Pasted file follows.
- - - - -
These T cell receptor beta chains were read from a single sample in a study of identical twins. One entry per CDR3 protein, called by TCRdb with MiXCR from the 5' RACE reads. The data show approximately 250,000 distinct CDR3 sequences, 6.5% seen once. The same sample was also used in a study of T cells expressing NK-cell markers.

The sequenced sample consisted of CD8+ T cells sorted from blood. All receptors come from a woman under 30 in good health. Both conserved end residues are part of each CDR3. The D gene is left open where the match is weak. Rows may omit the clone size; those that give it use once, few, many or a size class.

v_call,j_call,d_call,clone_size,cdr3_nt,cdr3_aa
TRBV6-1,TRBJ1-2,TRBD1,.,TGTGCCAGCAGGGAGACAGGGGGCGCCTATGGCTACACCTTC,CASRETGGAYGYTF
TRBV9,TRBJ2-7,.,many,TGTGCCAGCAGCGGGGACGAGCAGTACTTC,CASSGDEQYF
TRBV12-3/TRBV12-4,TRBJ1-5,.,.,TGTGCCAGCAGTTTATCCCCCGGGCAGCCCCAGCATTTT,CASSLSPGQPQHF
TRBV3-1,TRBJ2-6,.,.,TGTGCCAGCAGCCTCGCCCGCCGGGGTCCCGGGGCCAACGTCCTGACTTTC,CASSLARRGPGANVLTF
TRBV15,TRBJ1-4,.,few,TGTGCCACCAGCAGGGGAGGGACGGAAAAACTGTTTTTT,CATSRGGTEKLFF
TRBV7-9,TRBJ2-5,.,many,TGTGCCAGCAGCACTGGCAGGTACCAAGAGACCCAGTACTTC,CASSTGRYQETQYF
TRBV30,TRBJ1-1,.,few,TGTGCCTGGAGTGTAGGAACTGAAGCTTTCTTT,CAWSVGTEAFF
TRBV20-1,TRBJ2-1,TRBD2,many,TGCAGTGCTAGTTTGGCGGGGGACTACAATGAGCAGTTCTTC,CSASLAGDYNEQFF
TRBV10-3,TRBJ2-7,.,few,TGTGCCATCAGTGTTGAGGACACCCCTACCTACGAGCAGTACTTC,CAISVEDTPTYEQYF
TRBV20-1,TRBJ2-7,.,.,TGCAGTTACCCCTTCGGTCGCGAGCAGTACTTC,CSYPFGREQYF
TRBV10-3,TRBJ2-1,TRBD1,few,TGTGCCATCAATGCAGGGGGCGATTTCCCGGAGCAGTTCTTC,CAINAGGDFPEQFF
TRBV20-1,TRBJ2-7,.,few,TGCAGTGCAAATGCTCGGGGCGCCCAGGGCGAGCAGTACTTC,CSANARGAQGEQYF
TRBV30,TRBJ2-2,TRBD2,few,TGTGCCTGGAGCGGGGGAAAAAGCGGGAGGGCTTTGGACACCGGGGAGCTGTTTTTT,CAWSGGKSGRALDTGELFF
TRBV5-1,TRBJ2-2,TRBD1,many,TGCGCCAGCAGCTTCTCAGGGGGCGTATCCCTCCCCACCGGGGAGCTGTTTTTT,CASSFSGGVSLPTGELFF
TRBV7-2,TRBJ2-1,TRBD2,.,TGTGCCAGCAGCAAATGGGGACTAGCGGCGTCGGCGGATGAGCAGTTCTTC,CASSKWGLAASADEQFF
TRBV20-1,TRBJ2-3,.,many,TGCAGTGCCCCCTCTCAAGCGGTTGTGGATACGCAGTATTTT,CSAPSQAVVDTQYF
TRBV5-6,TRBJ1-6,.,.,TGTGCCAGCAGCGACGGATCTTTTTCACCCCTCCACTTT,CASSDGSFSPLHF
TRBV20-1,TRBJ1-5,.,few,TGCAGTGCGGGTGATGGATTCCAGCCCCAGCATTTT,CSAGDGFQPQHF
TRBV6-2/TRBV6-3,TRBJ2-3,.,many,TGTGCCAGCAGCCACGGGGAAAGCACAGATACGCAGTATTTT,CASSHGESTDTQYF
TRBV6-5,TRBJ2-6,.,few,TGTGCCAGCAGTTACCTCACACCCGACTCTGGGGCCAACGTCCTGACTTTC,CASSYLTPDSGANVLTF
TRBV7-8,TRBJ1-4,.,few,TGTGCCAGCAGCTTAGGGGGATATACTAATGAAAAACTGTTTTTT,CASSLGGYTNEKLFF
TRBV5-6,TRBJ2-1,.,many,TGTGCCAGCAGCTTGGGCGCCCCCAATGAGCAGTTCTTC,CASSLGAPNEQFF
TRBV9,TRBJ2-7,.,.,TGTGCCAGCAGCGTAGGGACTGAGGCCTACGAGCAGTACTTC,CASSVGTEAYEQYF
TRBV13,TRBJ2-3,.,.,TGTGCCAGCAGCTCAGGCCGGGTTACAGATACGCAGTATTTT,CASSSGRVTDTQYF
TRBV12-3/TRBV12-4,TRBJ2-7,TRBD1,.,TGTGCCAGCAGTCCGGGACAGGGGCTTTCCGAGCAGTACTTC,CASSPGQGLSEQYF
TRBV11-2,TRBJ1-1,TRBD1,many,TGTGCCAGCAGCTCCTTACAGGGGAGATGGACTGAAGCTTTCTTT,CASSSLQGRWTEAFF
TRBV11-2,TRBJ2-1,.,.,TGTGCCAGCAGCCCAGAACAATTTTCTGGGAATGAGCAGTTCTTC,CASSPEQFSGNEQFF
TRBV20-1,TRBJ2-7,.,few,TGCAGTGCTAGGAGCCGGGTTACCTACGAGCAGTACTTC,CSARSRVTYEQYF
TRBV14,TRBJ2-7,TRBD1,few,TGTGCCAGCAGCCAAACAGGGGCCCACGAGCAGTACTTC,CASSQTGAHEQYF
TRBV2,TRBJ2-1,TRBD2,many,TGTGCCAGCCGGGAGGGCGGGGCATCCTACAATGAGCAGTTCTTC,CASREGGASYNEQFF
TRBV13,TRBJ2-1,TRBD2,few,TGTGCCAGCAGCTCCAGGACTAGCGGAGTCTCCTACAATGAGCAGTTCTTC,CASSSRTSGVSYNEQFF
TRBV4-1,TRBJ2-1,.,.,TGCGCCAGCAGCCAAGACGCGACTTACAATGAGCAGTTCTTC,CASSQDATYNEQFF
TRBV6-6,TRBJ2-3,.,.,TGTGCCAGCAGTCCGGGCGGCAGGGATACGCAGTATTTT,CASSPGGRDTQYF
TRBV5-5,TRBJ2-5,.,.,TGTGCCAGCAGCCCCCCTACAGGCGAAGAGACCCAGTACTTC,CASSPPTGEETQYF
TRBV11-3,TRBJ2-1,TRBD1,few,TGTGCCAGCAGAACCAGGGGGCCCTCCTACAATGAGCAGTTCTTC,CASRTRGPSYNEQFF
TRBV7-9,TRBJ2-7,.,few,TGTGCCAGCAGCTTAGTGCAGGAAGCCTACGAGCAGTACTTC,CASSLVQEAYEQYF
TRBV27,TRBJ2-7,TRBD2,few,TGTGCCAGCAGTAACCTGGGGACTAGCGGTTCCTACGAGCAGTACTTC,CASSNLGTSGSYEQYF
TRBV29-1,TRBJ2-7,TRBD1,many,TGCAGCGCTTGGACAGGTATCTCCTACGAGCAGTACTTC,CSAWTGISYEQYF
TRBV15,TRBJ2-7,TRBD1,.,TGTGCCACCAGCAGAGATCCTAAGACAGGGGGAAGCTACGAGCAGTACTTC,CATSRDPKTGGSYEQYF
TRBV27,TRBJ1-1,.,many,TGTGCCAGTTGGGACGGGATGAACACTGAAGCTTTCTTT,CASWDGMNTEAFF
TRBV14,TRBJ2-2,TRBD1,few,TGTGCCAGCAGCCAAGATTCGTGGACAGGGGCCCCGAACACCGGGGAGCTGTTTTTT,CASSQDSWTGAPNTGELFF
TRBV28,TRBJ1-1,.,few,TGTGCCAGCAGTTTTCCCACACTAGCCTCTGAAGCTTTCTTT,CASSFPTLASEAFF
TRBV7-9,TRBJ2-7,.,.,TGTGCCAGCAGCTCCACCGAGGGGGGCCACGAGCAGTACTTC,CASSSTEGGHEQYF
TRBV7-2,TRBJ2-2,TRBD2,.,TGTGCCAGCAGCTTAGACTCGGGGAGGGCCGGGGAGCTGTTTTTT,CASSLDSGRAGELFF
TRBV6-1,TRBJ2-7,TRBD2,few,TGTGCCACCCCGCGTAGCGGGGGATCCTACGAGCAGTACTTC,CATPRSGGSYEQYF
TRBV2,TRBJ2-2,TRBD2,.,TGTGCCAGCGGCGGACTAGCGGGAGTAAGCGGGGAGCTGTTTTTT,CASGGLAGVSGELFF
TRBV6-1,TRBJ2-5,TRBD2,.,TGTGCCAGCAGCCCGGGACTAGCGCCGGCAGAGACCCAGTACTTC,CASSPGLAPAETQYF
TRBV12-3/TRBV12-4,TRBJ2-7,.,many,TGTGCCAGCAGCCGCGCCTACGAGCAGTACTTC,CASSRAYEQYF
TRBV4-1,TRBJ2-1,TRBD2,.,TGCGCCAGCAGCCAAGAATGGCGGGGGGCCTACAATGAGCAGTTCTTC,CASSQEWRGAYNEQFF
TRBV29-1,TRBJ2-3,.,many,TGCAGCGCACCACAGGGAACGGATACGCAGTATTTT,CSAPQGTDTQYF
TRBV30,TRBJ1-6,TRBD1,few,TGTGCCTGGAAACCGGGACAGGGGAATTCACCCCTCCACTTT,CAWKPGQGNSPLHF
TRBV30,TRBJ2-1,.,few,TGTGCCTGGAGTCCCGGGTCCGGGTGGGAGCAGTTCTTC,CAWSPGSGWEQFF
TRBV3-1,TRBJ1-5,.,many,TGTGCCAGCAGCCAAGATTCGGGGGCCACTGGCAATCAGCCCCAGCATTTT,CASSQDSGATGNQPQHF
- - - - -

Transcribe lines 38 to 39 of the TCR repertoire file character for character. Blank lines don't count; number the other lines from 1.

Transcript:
TRBV11-3,TRBJ2-1,TRBD1,few,TGTGCCAGCAGAACCAGGGGGCCCTCCTACAATGAGCAGTTCTTC,CASRTRGPSYNEQFF
TRBV7-9,TRBJ2-7,.,few,TGTGCCAGCAGCTTAGTGCAGGAAGCCTACGAGCAGTACTTC,CASSLVQEAYEQYF